Large digital platforms have evolved into vast multimarket/multiproduct conglomerates, both organically and through a decade-long acquisition spree. Conduct and mergers can no longer be evaluated “market-by-market.” Yet the antitrust assessment of these “ecosystems” is still in its infancy, and regulators seeking to explore harm arising from the control of multiple assets and capabilities are falling back on traditional theories of harm that are more likely to resonate with judges. Substantive progress is unlikely to emerge spontaneously from consultants or academia, and regulators will need to harness interest in this space by motivating and coordinating relevant policy research, argues Cristina Caffarra.

A handful of giants loom over the digital economy, each with a sprawling collection of businesses they either developed organically by exploiting complementarities and deploying fungible assets (data, customer bases, software, hardware) or acquired without scrutiny (too small, no turnover, no overlap, acquihires). Competitive advantages and bottlenecks can no longer be evaluated just “market by market.” What progress are we making in articulating this new reality in antitrust? 

Very modest. In practice, the “use of economics” in antitrust cases has evolved into an “apex mannerism” of claims and near-total stagnation of analyses. Reports and white papers submitted to antitrust enforcement agencies invariably claim a deal or conduct is pro-competitive, market competition is fierce and dynamic, “markets function well,” and merging parties are not close rivals. Antitrust economists are providing like never before a veneer of science as a crutch to advocacy, submitting to regulators the same approaches, arguments, and analyses that have been in play for the past 20 years. Progress is thus not going to come from consultants embedded in the advocacy complex, whose function is to argue “there is nothing there, there.” On their part, most academics have limited visibility and incentives to weigh in and further policy “from the outside,” as antitrust policy questions are of limited interest for publication in peer-reviewed journals.   

As management scholars have said for years, large digital firms perform a “coordinating function” across multiple assets and capabilities that are the source of their success and relative advantage. The conduct of these expanding ecosystems with growing reach and influence on consumers cannot be assessed “one market at a time” in isolation. Yet, in antitrust we still use “share” in a given market as an effective way to capture market power, and issues only possibly arise if a deal creates a material share overlap, or there is a specific mechanism through which a rival in market A can be foreclosed through power being leveraged from market B (e.g. through tying or bundling).

Established norms have served digital enforcement especially badly. Competitive advantage is driven by capabilities, not by share in a product market. Moreover, new capabilities we had not seen before have fast emerged and made markets more interconnected. But how do we discriminate between a benign outcome in which digital firms combine existing and new capabilities to create new products, and one in which they use them to create deeper moats around their services and entrench their power?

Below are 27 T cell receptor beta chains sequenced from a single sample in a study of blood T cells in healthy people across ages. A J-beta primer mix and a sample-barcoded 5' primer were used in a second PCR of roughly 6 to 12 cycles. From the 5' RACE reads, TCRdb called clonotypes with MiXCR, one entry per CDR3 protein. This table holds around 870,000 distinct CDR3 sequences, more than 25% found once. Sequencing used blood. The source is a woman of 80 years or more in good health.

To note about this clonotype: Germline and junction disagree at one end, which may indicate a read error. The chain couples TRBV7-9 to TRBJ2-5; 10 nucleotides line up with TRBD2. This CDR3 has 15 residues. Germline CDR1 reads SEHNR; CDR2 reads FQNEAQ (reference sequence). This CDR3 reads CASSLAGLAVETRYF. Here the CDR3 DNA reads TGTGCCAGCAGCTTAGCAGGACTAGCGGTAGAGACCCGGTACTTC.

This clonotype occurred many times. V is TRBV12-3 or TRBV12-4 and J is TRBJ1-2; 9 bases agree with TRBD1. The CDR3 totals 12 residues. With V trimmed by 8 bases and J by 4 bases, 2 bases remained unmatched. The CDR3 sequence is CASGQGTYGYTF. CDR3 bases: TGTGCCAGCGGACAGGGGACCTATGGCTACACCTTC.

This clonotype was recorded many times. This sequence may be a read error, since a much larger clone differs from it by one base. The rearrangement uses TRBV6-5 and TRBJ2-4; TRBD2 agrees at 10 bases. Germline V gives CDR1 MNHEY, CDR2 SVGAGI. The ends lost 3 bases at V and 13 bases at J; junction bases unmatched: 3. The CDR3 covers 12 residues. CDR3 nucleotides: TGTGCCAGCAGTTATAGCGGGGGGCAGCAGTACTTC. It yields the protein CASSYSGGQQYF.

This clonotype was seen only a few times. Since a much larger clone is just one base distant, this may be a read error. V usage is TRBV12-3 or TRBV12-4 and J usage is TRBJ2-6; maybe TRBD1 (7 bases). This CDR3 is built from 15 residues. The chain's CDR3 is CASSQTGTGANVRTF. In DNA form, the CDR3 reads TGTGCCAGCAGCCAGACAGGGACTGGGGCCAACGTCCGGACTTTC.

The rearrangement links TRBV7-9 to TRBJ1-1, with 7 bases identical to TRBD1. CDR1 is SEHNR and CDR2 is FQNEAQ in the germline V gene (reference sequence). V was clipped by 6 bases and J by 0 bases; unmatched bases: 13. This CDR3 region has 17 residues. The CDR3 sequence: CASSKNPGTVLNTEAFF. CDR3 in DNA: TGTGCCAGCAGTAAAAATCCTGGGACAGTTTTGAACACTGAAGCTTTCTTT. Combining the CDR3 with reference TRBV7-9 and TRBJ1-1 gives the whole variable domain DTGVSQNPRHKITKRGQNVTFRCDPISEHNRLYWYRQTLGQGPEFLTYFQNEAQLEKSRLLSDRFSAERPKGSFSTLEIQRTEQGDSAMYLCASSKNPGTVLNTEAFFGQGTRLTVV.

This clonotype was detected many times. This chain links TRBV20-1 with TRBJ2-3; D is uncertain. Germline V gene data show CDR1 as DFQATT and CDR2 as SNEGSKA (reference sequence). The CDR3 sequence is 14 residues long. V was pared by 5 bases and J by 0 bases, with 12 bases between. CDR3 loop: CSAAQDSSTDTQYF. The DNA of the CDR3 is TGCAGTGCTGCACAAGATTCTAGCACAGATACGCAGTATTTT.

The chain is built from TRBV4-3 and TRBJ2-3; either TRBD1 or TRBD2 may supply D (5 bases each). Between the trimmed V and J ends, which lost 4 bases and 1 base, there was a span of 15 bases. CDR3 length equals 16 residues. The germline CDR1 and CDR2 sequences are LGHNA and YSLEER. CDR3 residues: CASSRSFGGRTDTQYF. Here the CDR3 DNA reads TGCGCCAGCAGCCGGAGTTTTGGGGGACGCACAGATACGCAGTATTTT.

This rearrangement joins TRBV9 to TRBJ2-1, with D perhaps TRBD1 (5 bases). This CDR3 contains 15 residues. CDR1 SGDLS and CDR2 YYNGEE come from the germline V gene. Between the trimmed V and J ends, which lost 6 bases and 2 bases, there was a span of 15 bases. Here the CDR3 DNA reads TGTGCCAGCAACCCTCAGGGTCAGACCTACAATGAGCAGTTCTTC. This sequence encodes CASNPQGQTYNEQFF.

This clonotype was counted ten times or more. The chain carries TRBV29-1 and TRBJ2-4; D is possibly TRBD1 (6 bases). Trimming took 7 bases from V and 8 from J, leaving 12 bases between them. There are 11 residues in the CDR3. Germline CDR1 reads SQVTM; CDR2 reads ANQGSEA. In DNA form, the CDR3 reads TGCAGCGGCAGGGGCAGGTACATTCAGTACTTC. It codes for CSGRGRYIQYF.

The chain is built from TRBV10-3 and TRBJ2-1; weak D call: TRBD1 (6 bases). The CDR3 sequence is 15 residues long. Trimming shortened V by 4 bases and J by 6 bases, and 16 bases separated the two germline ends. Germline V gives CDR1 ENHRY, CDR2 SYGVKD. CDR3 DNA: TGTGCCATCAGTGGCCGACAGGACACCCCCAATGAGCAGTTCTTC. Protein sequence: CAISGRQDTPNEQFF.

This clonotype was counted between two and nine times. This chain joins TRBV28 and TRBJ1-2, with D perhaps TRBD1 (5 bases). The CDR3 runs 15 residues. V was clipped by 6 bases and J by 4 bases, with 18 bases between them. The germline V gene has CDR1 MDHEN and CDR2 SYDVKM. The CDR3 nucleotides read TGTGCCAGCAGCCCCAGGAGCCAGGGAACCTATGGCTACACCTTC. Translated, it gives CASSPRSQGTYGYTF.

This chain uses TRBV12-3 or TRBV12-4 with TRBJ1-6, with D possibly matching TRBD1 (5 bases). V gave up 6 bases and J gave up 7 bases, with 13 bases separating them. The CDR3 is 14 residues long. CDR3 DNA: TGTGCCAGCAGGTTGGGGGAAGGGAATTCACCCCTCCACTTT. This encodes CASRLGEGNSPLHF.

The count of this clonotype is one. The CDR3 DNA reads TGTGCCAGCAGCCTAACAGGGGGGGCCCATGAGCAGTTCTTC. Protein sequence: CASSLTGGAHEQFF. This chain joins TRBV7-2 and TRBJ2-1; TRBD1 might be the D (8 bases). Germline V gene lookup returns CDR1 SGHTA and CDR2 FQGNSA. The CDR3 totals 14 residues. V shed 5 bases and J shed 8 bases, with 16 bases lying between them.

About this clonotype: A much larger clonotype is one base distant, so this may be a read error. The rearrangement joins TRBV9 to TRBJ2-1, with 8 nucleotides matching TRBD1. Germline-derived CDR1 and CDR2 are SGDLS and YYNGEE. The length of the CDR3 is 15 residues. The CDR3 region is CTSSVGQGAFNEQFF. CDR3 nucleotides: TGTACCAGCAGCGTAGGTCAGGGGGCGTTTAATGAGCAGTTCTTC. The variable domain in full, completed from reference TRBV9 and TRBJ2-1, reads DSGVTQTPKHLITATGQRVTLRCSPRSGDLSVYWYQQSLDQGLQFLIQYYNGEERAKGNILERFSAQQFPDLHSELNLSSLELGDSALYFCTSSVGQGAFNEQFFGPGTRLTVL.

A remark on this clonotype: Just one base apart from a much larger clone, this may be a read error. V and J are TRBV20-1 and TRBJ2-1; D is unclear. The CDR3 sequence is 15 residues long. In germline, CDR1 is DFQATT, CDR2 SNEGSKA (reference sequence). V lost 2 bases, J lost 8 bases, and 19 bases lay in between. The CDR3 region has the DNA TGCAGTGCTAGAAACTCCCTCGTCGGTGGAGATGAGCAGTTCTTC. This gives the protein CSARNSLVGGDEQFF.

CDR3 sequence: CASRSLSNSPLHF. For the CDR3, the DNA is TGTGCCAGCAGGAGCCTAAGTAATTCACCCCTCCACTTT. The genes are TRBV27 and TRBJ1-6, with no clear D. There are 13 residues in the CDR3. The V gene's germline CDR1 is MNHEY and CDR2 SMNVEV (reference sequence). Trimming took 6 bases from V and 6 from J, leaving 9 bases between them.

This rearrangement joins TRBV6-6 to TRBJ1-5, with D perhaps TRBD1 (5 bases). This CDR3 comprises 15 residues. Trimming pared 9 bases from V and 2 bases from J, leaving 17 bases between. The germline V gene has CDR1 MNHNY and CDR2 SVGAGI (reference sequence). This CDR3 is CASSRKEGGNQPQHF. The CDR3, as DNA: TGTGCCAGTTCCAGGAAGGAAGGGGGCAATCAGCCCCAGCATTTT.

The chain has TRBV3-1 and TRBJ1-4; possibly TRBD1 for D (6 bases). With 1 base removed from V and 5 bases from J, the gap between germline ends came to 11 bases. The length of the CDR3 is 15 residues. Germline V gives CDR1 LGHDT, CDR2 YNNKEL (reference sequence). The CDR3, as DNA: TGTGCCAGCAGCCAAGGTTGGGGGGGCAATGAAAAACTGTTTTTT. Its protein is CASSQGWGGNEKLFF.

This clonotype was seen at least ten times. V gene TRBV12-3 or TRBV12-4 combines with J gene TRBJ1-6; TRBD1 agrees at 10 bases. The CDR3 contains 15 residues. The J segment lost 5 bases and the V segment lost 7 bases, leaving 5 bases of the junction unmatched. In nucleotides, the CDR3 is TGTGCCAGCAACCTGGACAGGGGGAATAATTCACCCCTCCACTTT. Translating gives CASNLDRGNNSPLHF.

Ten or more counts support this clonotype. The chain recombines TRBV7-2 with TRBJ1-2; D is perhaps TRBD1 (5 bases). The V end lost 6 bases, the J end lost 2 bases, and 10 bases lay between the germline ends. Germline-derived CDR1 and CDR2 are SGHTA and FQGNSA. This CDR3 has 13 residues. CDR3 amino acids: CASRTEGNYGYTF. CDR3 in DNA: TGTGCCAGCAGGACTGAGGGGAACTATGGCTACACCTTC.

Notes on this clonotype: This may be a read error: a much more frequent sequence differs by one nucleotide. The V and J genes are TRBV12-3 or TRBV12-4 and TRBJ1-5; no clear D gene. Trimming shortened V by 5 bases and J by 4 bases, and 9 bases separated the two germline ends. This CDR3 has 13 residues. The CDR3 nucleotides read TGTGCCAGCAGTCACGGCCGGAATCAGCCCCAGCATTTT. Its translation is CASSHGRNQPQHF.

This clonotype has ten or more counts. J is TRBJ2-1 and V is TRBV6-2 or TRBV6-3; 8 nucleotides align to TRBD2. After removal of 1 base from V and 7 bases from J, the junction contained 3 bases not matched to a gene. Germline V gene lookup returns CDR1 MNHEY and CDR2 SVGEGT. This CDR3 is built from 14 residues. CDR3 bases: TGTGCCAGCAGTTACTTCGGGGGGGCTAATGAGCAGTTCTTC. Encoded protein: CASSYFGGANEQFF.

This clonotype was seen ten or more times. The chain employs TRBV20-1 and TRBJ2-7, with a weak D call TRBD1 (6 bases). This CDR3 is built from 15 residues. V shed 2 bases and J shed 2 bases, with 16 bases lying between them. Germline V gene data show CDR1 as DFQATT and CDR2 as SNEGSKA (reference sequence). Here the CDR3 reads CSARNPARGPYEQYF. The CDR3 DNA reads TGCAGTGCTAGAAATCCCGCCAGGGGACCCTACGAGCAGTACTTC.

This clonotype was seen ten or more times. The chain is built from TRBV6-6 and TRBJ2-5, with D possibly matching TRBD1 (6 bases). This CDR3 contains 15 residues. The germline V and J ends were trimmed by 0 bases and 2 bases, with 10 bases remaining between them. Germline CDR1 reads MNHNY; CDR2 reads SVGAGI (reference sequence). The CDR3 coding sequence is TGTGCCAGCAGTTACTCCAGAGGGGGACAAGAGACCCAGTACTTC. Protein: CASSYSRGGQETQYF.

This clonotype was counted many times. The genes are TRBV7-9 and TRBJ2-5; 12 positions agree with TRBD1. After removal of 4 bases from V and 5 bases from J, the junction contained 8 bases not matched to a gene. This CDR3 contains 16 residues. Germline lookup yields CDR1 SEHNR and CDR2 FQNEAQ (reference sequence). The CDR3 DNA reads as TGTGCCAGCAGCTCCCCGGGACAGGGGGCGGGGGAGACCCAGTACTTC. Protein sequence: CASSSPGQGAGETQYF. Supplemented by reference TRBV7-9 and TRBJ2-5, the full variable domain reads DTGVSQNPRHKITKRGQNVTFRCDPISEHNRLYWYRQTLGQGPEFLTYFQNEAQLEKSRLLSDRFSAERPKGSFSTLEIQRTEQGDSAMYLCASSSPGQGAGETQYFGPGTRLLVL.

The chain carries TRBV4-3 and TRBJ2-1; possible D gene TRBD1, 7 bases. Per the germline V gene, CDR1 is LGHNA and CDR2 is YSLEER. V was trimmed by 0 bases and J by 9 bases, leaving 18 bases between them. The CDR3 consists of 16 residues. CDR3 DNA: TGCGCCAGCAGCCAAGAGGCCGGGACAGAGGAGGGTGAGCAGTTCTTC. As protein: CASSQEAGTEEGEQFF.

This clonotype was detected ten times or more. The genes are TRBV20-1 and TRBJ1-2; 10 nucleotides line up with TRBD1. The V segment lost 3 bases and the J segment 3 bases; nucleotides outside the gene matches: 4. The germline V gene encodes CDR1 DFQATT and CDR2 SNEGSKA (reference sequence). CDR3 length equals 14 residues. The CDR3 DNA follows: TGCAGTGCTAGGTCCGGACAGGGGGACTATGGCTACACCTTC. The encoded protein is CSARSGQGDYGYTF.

In Europe, the question has recently arisen in both the United Kingdom Competition and Market Authority’s review of Microsoft/Activision, and the European Commission’s review of in Booking/etraveli. In Microsoft/Activision, the CMA’s initial ecosystem concern was that the constellation of assets that Microsoft owned (OS, cloud, gaming portfolio, data, hardware) might have given it an unassailable competitive advantage in the incipient cloud gaming market when combined with the acquisition of Activision’s videogame content. In Booking/etraveli, the concern was that Booking’s acquisition of an adjacent activity (a travel booking channel) would have further strengthened their dominance in hotel booking platforms. But in common was the question: how should we probe whether market power is enhanced by an acquisition, without product overlaps, foreclosure, or leveraging? When can we pursue such a case for creating harm?

There is very little progress at present from industrial organization (IO) academe, the branch of economics that dominates antitrust. One minor step forward has recently come from Patrick Rey (respected Toulouse economist who assisted Booking in the EC case) and co-author Zhijun Chen. Their recent working paper on “conglomerate mergers” makes some progress towards formalizing ecosystem concerns in ways that the IO mainstream can relate to. The paper focuses on “consumption/demand-side synergies” that can materialize with the acquisition of an adjacent good (in Booking/etraveli, a customer acquisition channel). But “efficiency gains” at the customer level (e.g. transaction costs savings, potential offer of new goods or services) can also lead to strengthening dominance and softening competition. The main contribution of the paper is to explain how for harm to arise, one does not need to postulate a scenario in which post-deal harsher competition (between the firm offering bundled products and rivals offering standalone products) ultimately hurts standalone competitors (the “go to” theory of harm in conglomerate deals). In Rey and Chen, controlling a broader portfolio of products post-merger can soften competition between the merged firm, which can offer bundles, and the remaining standalone rivals. This is a step in the right direction, even though it is still formulated in a conventional IO framework.